3. Dark Chocolate
Dark chocolate (also known as black chocolate or plain chocolate) is a form chocolate which contains a higher content of cocoa butter and less milk than other forms of chocolate. Dark chocolate contains antioxidants such as polyphenols and is relatively low in sugar. Dark chocolate has been shown to be a source of heart-protective antioxidants known as flavanols. Raw unprocessed cocoa is a naturally very rich source of flavanols which may result in several heart healthy benefits. Study reports support the role of flavanols in lowering blood pressure and improving blood flow to the brain and heart.
Everyone loves chocolate, and here is one more reason to add it to the list. Your low – density lipoprotein (LDL) cholesterol becomes oxidized and turns into plaques that can clog the arteries. However, dark chocolate has flavonoids that keep your LDL from oxidizing. This reduces arteriosclerosis. In one study, participants ate a diet low in flavonoids or high in dark chocolate. In just four weeks, those that ate dark chocolate saw a reduction of LDL oxidation of 8% over those on the low flavonoid diet.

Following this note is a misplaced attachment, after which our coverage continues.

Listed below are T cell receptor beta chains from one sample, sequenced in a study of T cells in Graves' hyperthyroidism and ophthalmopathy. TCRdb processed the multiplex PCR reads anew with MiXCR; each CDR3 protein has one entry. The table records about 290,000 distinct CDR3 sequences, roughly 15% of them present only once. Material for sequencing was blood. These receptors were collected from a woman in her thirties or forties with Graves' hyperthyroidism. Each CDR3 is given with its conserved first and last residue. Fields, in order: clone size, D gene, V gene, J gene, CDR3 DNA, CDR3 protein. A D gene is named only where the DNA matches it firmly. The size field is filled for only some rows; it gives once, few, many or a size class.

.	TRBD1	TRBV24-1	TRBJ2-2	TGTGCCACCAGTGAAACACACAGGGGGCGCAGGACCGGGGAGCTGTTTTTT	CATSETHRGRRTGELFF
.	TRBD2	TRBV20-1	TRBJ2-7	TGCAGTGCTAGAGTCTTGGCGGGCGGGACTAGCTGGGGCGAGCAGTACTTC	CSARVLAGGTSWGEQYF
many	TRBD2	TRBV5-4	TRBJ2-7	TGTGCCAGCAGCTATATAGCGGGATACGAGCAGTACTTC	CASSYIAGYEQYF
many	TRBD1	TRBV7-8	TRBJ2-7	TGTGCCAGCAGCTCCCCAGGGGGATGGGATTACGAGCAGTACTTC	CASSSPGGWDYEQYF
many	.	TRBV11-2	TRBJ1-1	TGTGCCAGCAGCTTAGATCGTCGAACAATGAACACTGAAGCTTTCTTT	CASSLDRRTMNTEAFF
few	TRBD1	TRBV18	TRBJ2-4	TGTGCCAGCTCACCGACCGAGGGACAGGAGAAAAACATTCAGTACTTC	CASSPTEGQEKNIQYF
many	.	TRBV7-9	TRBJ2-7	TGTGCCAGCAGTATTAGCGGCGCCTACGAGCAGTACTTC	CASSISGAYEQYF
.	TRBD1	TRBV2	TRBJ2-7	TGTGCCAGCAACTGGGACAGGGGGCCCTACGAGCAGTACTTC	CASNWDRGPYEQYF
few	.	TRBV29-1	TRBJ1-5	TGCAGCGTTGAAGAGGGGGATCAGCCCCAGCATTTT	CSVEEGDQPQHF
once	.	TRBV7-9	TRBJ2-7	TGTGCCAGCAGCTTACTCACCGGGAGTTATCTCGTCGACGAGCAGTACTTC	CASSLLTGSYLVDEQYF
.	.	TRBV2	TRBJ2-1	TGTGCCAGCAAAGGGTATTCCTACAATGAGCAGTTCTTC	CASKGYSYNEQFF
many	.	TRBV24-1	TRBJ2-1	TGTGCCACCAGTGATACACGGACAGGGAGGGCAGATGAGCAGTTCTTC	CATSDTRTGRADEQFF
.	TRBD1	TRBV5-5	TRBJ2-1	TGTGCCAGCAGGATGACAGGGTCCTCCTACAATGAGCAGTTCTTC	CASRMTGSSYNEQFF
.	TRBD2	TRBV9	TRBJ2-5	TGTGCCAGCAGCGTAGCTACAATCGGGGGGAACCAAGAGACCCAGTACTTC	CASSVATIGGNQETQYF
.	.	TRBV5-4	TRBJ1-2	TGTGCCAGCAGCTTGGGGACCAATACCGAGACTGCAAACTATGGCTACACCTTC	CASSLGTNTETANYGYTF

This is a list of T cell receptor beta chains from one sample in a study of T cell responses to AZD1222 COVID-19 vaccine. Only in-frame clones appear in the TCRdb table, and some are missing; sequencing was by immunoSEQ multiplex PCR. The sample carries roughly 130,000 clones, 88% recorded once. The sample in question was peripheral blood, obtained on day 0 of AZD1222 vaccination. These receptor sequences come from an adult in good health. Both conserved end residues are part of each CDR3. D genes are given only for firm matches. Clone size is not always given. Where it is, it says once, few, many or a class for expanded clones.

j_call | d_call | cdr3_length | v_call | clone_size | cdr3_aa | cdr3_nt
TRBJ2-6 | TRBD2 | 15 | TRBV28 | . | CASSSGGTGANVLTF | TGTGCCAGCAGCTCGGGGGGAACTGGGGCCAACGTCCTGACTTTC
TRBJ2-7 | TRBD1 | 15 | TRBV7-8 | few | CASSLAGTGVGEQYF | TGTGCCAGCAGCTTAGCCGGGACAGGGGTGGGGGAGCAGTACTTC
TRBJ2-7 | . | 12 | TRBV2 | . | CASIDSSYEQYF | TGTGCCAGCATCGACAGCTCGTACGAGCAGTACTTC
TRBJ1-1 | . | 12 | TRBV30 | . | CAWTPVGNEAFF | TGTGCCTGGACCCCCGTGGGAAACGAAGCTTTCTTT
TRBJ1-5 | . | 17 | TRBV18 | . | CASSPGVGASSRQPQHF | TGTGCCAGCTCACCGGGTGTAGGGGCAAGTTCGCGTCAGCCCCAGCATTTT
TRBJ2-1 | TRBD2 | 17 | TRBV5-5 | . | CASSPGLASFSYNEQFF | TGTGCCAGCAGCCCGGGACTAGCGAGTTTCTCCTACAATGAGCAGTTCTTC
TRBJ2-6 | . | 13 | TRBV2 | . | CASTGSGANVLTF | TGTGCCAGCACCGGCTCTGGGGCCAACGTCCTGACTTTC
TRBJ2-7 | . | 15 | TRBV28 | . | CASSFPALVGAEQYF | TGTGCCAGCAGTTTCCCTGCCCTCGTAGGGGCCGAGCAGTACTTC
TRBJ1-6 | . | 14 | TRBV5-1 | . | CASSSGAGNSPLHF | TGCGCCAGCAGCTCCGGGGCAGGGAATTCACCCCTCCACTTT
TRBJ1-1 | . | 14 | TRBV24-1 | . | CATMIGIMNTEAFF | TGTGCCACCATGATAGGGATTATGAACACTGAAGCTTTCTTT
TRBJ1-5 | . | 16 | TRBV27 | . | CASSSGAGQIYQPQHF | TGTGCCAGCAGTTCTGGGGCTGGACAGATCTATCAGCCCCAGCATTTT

Studies have given some recommendations on what to for in determining the healthiest dark chocolates; one of the suggestions is to look for the non – alkalized chocolate that contains the maximum amount of heart healthy flavanols. Secondly, it is also important to look for dark chocolate containing 70% cocoa or higher – the higher the cocoa content, the more antioxidants the chocolate will contain and in addition to heart healthy benefits, the cocoa flavanols may reverse age – related memory decline in older adults. Finally, chocolate is still a source of calories and fats which may displace other important nutrients when consumed in excess. Suggestions are that one should aim for one to two squares per indulgent period or a total of seven squares over a week.